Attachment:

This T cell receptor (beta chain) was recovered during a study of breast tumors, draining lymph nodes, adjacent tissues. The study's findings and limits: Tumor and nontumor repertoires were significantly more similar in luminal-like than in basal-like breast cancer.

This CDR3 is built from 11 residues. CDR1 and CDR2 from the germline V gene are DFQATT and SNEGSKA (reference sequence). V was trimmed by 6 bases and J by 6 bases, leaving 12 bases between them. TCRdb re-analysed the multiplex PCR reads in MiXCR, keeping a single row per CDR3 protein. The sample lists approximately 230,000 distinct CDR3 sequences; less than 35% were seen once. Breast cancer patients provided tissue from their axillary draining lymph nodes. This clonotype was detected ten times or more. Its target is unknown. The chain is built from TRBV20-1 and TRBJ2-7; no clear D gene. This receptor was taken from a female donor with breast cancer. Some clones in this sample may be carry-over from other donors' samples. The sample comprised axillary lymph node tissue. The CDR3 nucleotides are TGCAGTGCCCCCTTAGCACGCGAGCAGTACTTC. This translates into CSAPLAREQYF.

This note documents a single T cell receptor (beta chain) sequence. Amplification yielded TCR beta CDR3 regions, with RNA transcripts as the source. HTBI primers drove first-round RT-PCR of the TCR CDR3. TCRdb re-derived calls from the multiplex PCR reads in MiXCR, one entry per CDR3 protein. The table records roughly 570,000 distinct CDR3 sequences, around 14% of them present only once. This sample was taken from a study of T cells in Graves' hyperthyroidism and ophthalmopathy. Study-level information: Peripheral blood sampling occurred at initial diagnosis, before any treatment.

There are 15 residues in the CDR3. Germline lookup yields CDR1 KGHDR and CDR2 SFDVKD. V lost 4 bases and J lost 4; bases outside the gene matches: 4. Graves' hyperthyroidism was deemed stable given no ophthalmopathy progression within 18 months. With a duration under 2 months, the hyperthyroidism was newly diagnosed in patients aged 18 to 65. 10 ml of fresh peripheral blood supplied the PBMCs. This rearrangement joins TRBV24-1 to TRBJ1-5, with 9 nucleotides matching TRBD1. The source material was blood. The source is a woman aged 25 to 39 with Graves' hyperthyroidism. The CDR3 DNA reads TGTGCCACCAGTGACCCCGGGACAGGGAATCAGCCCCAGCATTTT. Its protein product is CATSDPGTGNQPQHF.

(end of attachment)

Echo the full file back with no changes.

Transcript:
This T cell receptor (beta chain) was recovered during a study of breast tumors, draining lymph nodes, adjacent tissues. The study's findings and limits: Tumor and nontumor repertoires were significantly more similar in luminal-like than in basal-like breast cancer.

This CDR3 is built from 11 residues. CDR1 and CDR2 from the germline V gene are DFQATT and SNEGSKA (reference sequence). V was trimmed by 6 bases and J by 6 bases, leaving 12 bases between them. TCRdb re-analysed the multiplex PCR reads in MiXCR, keeping a single row per CDR3 protein. The sample lists approximately 230,000 distinct CDR3 sequences; less than 35% were seen once. Breast cancer patients provided tissue from their axillary draining lymph nodes. This clonotype was detected ten times or more. Its target is unknown. The chain is built from TRBV20-1 and TRBJ2-7; no clear D gene. This receptor was taken from a female donor with breast cancer. Some clones in this sample may be carry-over from other donors' samples. The sample comprised axillary lymph node tissue. The CDR3 nucleotides are TGCAGTGCCCCCTTAGCACGCGAGCAGTACTTC. This translates into CSAPLAREQYF.

This note documents a single T cell receptor (beta chain) sequence. Amplification yielded TCR beta CDR3 regions, with RNA transcripts as the source. HTBI primers drove first-round RT-PCR of the TCR CDR3. TCRdb re-derived calls from the multiplex PCR reads in MiXCR, one entry per CDR3 protein. The table records roughly 570,000 distinct CDR3 sequences, around 14% of them present only once. This sample was taken from a study of T cells in Graves' hyperthyroidism and ophthalmopathy. Study-level information: Peripheral blood sampling occurred at initial diagnosis, before any treatment.

There are 15 residues in the CDR3. Germline lookup yields CDR1 KGHDR and CDR2 SFDVKD. V lost 4 bases and J lost 4; bases outside the gene matches: 4. Graves' hyperthyroidism was deemed stable given no ophthalmopathy progression within 18 months. With a duration under 2 months, the hyperthyroidism was newly diagnosed in patients aged 18 to 65. 10 ml of fresh peripheral blood supplied the PBMCs. This rearrangement joins TRBV24-1 to TRBJ1-5, with 9 nucleotides matching TRBD1. The source material was blood. The source is a woman aged 25 to 39 with Graves' hyperthyroidism. The CDR3 DNA reads TGTGCCACCAGTGACCCCGGGACAGGGAATCAGCCCCAGCATTTT. Its protein product is CATSDPGTGNQPQHF.